Connie K. Grier shares a few tips for boys to develop healthy bonds with other males.
In a recent mentoring session I held with a group of young ladies, the topic of friendship was discussed. As girls mature, they formulate relationships with their peers, and while we caution them regarding the quality of those bonds, we accept the fact that our young ladies have friendships that they value and that these friendships can impact their well-being. These friendships may very well last into adulthood and remain active for a lifetime.
The friendships cultivated by our young men are just as important to them, and should not be seen as “weird”. As young men mature, society often expects them to be “cool” “aloof” or at the very least, not in to be in NEED of friendships with the same level of attachment that we witness in our young ladies.
Our sons may not actively manifest these peer bonds in the same manner (hanging on the phone, shopping, swapping information about each other) as our young ladies, but the bonds of their friendships are just as important.
When it comes to friendships, young men tend to put a lot of value on their ability to trust one another. They may not have conversations with multiple peers about something that is bothering them, but they will often have one friend who they discuss things with. As they grow older, however, there is a “… cultural pressures to become a “man” are intensified during this period of growth.
In American culture, becoming a man is linked with being emotionally stoic, autonomous, and physically tough,” says Niobe Way in her book Deep Secrets: Boys’ Friendships and the Crisis of Connection. In essence, any behaviors that society sees as contradicting those described above are seen as a red flag and worthy of censure. This forces young men to feel defensive and often embarrassed when it comes to accepting just how important their friendships are.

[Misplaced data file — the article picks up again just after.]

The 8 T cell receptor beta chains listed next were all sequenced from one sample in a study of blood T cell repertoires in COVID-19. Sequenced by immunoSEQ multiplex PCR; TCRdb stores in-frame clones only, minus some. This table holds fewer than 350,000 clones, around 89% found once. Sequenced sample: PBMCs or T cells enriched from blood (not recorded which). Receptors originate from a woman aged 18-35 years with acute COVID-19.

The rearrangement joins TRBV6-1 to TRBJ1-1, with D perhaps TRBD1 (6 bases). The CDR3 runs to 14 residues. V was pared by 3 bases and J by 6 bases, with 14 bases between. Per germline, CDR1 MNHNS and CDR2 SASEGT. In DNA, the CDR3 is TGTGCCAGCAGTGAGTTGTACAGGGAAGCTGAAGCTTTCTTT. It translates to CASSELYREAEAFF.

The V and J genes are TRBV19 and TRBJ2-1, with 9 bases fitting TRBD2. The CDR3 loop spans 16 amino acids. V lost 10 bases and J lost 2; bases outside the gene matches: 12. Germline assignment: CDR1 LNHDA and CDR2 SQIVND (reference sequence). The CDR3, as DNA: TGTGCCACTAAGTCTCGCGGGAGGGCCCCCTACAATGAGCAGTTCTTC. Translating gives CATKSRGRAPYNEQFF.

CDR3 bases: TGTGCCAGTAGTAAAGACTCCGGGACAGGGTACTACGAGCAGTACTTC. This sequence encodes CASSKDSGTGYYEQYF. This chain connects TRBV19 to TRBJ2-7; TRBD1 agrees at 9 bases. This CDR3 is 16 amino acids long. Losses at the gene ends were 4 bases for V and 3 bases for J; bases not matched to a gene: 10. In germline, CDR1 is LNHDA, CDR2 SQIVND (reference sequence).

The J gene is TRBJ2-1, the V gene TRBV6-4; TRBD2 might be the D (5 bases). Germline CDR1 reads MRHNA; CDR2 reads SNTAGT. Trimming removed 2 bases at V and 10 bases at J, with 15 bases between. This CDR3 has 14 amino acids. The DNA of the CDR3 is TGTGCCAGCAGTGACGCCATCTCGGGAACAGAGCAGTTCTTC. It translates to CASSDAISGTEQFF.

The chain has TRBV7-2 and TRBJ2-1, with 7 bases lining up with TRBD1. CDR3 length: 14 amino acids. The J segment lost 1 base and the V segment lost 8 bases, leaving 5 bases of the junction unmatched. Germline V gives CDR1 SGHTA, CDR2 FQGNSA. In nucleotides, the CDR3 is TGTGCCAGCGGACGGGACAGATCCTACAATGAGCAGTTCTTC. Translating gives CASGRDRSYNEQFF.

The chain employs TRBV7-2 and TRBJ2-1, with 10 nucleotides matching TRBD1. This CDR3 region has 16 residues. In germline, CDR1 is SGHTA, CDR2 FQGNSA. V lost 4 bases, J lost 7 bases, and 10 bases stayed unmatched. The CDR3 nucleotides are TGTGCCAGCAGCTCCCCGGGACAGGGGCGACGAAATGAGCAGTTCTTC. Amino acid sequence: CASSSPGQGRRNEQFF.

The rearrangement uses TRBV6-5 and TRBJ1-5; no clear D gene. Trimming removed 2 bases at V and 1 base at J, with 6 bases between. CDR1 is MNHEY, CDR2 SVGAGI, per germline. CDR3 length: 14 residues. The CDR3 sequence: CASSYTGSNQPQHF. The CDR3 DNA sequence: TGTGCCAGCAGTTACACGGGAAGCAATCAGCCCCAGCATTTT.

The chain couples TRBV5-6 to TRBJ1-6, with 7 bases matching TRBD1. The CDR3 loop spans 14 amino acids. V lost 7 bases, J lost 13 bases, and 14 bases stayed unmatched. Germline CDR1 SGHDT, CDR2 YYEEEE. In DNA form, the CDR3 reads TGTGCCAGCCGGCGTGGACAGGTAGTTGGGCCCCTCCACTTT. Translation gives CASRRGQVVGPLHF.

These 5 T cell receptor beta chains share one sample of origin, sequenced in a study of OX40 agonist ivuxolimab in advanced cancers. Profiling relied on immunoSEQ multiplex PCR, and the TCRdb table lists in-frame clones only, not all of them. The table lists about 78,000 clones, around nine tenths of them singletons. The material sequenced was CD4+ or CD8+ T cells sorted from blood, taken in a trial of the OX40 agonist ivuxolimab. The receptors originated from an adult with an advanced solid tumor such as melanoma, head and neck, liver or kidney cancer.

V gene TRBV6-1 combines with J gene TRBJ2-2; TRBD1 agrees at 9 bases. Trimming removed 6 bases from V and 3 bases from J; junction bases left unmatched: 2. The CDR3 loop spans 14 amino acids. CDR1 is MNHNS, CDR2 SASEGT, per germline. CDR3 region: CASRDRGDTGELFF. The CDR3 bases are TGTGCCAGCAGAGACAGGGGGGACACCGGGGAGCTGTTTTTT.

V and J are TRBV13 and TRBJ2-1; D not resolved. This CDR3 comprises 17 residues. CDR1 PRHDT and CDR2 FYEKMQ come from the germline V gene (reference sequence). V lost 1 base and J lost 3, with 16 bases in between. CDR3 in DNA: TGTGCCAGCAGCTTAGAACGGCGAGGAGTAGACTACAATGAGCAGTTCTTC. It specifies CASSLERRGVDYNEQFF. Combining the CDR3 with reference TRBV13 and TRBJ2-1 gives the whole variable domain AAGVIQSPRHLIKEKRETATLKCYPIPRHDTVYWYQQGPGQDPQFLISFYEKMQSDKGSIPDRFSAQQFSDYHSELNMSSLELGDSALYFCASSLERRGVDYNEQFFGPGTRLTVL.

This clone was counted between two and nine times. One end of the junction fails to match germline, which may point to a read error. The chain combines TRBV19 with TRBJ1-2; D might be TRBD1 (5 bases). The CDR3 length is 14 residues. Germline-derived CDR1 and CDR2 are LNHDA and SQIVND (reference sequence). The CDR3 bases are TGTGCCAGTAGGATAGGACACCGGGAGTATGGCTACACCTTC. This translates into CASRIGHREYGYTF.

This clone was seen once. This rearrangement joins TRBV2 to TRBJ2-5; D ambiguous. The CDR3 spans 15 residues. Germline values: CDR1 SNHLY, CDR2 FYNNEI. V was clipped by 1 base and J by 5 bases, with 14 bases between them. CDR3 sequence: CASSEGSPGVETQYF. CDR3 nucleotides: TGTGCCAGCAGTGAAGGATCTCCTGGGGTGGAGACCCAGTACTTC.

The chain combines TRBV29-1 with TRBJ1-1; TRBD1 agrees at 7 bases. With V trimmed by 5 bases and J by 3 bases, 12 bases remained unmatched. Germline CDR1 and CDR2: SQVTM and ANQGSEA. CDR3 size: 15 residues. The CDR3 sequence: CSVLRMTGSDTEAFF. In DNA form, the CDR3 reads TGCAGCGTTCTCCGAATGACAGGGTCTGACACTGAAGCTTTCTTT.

Along with recognizing the importance of friendship between boys, here are a few areas of focus to help our young men develop HEALTHY bonds.
1. Friendships must involve GIVE and TAKE.
If our young men are in friendships where they are doing all of the giving of support, (for example, one young man is ALWAYS the dependable one and the other can NEVER be counted on) and not receiving any in return, it may be time to reevaluate the relationship.
2. QUALITY over QUANTITY:
Your friendship “status” does not increase with the number of “likes”. It is extremely difficult to develop a true friendship with large groups of people. You cannot be everything to everyone, and your ranking as a “good” friend is not increased by the number of friends you have.
3. Be the type of friend you want to have:
Be trustworthy, honest, dependable and helpful. Encourage your son to think of qualities that are important to him in a friend and remind him that his behavioral example will be the best determinant of what will be expected and accepted between friends.
Photo: Huzaimi Mat Zali/Flickr